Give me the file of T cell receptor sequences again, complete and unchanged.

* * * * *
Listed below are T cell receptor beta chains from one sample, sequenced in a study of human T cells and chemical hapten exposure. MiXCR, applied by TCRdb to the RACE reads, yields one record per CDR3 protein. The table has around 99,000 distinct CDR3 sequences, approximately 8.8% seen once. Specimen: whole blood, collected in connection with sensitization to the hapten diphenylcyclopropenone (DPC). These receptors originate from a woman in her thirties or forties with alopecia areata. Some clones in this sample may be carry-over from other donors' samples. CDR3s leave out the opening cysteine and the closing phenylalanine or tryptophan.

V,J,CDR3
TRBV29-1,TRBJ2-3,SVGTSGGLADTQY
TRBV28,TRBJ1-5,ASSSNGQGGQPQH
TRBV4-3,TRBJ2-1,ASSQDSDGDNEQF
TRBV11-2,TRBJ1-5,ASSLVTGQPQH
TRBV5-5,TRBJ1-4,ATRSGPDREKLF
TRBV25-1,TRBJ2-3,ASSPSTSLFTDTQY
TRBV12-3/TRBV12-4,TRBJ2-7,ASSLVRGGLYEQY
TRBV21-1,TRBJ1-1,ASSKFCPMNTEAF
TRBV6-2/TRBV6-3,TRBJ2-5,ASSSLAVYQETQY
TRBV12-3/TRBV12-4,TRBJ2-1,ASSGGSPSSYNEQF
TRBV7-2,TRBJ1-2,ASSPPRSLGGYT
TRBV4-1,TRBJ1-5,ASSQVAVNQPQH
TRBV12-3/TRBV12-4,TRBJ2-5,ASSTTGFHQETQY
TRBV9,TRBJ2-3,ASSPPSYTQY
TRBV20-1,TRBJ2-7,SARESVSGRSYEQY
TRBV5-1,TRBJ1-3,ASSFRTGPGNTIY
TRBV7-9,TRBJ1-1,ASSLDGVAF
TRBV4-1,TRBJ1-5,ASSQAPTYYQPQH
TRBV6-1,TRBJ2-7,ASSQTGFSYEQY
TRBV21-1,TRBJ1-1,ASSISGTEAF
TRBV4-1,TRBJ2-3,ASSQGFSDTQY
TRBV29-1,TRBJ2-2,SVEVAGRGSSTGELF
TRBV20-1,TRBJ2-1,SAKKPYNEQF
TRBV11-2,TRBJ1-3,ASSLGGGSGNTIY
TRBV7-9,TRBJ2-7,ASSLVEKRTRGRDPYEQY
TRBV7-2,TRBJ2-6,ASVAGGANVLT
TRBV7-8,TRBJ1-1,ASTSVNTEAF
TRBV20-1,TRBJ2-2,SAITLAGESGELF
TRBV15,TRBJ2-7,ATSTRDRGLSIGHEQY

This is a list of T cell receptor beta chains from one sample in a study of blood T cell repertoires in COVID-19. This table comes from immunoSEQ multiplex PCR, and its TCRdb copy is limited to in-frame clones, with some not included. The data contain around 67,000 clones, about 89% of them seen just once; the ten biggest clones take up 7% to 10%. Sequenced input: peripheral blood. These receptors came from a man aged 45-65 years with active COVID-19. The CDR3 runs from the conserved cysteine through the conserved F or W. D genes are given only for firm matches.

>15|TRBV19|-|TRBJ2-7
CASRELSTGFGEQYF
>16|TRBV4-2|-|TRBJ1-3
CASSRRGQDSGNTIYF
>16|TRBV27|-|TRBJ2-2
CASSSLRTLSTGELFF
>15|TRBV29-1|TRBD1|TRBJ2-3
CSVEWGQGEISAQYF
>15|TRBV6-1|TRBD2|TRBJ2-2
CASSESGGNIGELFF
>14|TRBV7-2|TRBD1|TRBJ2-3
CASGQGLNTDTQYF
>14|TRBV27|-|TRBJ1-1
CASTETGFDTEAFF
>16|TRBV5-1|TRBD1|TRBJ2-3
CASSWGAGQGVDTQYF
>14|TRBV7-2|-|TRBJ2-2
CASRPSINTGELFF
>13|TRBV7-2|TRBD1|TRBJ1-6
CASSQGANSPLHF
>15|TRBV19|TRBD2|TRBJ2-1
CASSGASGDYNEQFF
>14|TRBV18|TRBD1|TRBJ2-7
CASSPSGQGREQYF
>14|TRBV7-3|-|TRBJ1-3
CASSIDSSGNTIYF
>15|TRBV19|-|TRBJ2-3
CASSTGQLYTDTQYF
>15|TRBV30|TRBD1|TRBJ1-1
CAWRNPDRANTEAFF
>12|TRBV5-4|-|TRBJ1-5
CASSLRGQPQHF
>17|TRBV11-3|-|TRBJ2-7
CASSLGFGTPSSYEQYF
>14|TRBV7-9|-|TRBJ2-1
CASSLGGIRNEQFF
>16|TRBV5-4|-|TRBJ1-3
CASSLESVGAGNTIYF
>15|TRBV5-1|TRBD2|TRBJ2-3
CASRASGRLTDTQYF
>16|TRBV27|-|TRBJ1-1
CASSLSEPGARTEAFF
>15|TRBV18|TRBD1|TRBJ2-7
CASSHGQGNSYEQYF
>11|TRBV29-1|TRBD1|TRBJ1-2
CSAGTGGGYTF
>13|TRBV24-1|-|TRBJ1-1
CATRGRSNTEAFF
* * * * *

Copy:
Listed below are T cell receptor beta chains from one sample, sequenced in a study of human T cells and chemical hapten exposure. MiXCR, applied by TCRdb to the RACE reads, yields one record per CDR3 protein. The table has around 99,000 distinct CDR3 sequences, approximately 8.8% seen once. Specimen: whole blood, collected in connection with sensitization to the hapten diphenylcyclopropenone (DPC). These receptors originate from a woman in her thirties or forties with alopecia areata. Some clones in this sample may be carry-over from other donors' samples. CDR3s leave out the opening cysteine and the closing phenylalanine or tryptophan.

V,J,CDR3
TRBV29-1,TRBJ2-3,SVGTSGGLADTQY
TRBV28,TRBJ1-5,ASSSNGQGGQPQH
TRBV4-3,TRBJ2-1,ASSQDSDGDNEQF
TRBV11-2,TRBJ1-5,ASSLVTGQPQH
TRBV5-5,TRBJ1-4,ATRSGPDREKLF
TRBV25-1,TRBJ2-3,ASSPSTSLFTDTQY
TRBV12-3/TRBV12-4,TRBJ2-7,ASSLVRGGLYEQY
TRBV21-1,TRBJ1-1,ASSKFCPMNTEAF
TRBV6-2/TRBV6-3,TRBJ2-5,ASSSLAVYQETQY
TRBV12-3/TRBV12-4,TRBJ2-1,ASSGGSPSSYNEQF
TRBV7-2,TRBJ1-2,ASSPPRSLGGYT
TRBV4-1,TRBJ1-5,ASSQVAVNQPQH
TRBV12-3/TRBV12-4,TRBJ2-5,ASSTTGFHQETQY
TRBV9,TRBJ2-3,ASSPPSYTQY
TRBV20-1,TRBJ2-7,SARESVSGRSYEQY
TRBV5-1,TRBJ1-3,ASSFRTGPGNTIY
TRBV7-9,TRBJ1-1,ASSLDGVAF
TRBV4-1,TRBJ1-5,ASSQAPTYYQPQH
TRBV6-1,TRBJ2-7,ASSQTGFSYEQY
TRBV21-1,TRBJ1-1,ASSISGTEAF
TRBV4-1,TRBJ2-3,ASSQGFSDTQY
TRBV29-1,TRBJ2-2,SVEVAGRGSSTGELF
TRBV20-1,TRBJ2-1,SAKKPYNEQF
TRBV11-2,TRBJ1-3,ASSLGGGSGNTIY
TRBV7-9,TRBJ2-7,ASSLVEKRTRGRDPYEQY
TRBV7-2,TRBJ2-6,ASVAGGANVLT
TRBV7-8,TRBJ1-1,ASTSVNTEAF
TRBV20-1,TRBJ2-2,SAITLAGESGELF
TRBV15,TRBJ2-7,ATSTRDRGLSIGHEQY

This is a list of T cell receptor beta chains from one sample in a study of blood T cell repertoires in COVID-19. This table comes from immunoSEQ multiplex PCR, and its TCRdb copy is limited to in-frame clones, with some not included. The data contain around 67,000 clones, about 89% of them seen just once; the ten biggest clones take up 7% to 10%. Sequenced input: peripheral blood. These receptors came from a man aged 45-65 years with active COVID-19. The CDR3 runs from the conserved cysteine through the conserved F or W. D genes are given only for firm matches.

>15|TRBV19|-|TRBJ2-7
CASRELSTGFGEQYF
>16|TRBV4-2|-|TRBJ1-3
CASSRRGQDSGNTIYF
>16|TRBV27|-|TRBJ2-2
CASSSLRTLSTGELFF
>15|TRBV29-1|TRBD1|TRBJ2-3
CSVEWGQGEISAQYF
>15|TRBV6-1|TRBD2|TRBJ2-2
CASSESGGNIGELFF
>14|TRBV7-2|TRBD1|TRBJ2-3
CASGQGLNTDTQYF
>14|TRBV27|-|TRBJ1-1
CASTETGFDTEAFF
>16|TRBV5-1|TRBD1|TRBJ2-3
CASSWGAGQGVDTQYF
>14|TRBV7-2|-|TRBJ2-2
CASRPSINTGELFF
>13|TRBV7-2|TRBD1|TRBJ1-6
CASSQGANSPLHF
>15|TRBV19|TRBD2|TRBJ2-1
CASSGASGDYNEQFF
>14|TRBV18|TRBD1|TRBJ2-7
CASSPSGQGREQYF
>14|TRBV7-3|-|TRBJ1-3
CASSIDSSGNTIYF
>15|TRBV19|-|TRBJ2-3
CASSTGQLYTDTQYF
>15|TRBV30|TRBD1|TRBJ1-1
CAWRNPDRANTEAFF
>12|TRBV5-4|-|TRBJ1-5
CASSLRGQPQHF
>17|TRBV11-3|-|TRBJ2-7
CASSLGFGTPSSYEQYF
>14|TRBV7-9|-|TRBJ2-1
CASSLGGIRNEQFF
>16|TRBV5-4|-|TRBJ1-3
CASSLESVGAGNTIYF
>15|TRBV5-1|TRBD2|TRBJ2-3
CASRASGRLTDTQYF
>16|TRBV27|-|TRBJ1-1
CASSLSEPGARTEAFF
>15|TRBV18|TRBD1|TRBJ2-7
CASSHGQGNSYEQYF
>11|TRBV29-1|TRBD1|TRBJ1-2
CSAGTGGGYTF
>13|TRBV24-1|-|TRBJ1-1
CATRGRSNTEAFF